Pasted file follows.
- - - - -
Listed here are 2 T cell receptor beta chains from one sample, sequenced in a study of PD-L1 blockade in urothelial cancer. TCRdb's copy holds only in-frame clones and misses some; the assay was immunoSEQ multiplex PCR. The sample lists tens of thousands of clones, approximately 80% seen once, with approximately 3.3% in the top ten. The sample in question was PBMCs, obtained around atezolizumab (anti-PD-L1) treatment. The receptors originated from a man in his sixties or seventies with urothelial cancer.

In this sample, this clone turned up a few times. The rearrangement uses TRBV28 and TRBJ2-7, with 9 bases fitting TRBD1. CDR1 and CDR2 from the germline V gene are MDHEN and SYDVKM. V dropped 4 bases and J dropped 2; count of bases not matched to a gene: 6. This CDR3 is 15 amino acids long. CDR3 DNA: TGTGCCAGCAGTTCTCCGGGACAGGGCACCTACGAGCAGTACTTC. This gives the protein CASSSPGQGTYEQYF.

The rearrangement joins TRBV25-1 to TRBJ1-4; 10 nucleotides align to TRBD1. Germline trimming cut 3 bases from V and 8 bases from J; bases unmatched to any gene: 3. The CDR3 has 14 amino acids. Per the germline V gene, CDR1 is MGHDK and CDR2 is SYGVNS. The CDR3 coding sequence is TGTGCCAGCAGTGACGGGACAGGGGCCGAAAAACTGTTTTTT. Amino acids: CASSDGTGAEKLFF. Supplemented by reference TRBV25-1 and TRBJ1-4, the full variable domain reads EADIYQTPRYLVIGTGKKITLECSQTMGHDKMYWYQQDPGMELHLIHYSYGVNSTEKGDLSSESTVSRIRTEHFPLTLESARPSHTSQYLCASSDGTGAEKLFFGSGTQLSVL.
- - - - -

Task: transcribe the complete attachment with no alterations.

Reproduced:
Listed here are 2 T cell receptor beta chains from one sample, sequenced in a study of PD-L1 blockade in urothelial cancer. TCRdb's copy holds only in-frame clones and misses some; the assay was immunoSEQ multiplex PCR. The sample lists tens of thousands of clones, approximately 80% seen once, with approximately 3.3% in the top ten. The sample in question was PBMCs, obtained around atezolizumab (anti-PD-L1) treatment. The receptors originated from a man in his sixties or seventies with urothelial cancer.

In this sample, this clone turned up a few times. The rearrangement uses TRBV28 and TRBJ2-7, with 9 bases fitting TRBD1. CDR1 and CDR2 from the germline V gene are MDHEN and SYDVKM. V dropped 4 bases and J dropped 2; count of bases not matched to a gene: 6. This CDR3 is 15 amino acids long. CDR3 DNA: TGTGCCAGCAGTTCTCCGGGACAGGGCACCTACGAGCAGTACTTC. This gives the protein CASSSPGQGTYEQYF.

The rearrangement joins TRBV25-1 to TRBJ1-4; 10 nucleotides align to TRBD1. Germline trimming cut 3 bases from V and 8 bases from J; bases unmatched to any gene: 3. The CDR3 has 14 amino acids. Per the germline V gene, CDR1 is MGHDK and CDR2 is SYGVNS. The CDR3 coding sequence is TGTGCCAGCAGTGACGGGACAGGGGCCGAAAAACTGTTTTTT. Amino acids: CASSDGTGAEKLFF. Supplemented by reference TRBV25-1 and TRBJ1-4, the full variable domain reads EADIYQTPRYLVIGTGKKITLECSQTMGHDKMYWYQQDPGMELHLIHYSYGVNSTEKGDLSSESTVSRIRTEHFPLTLESARPSHTSQYLCASSDGTGAEKLFFGSGTQLSVL.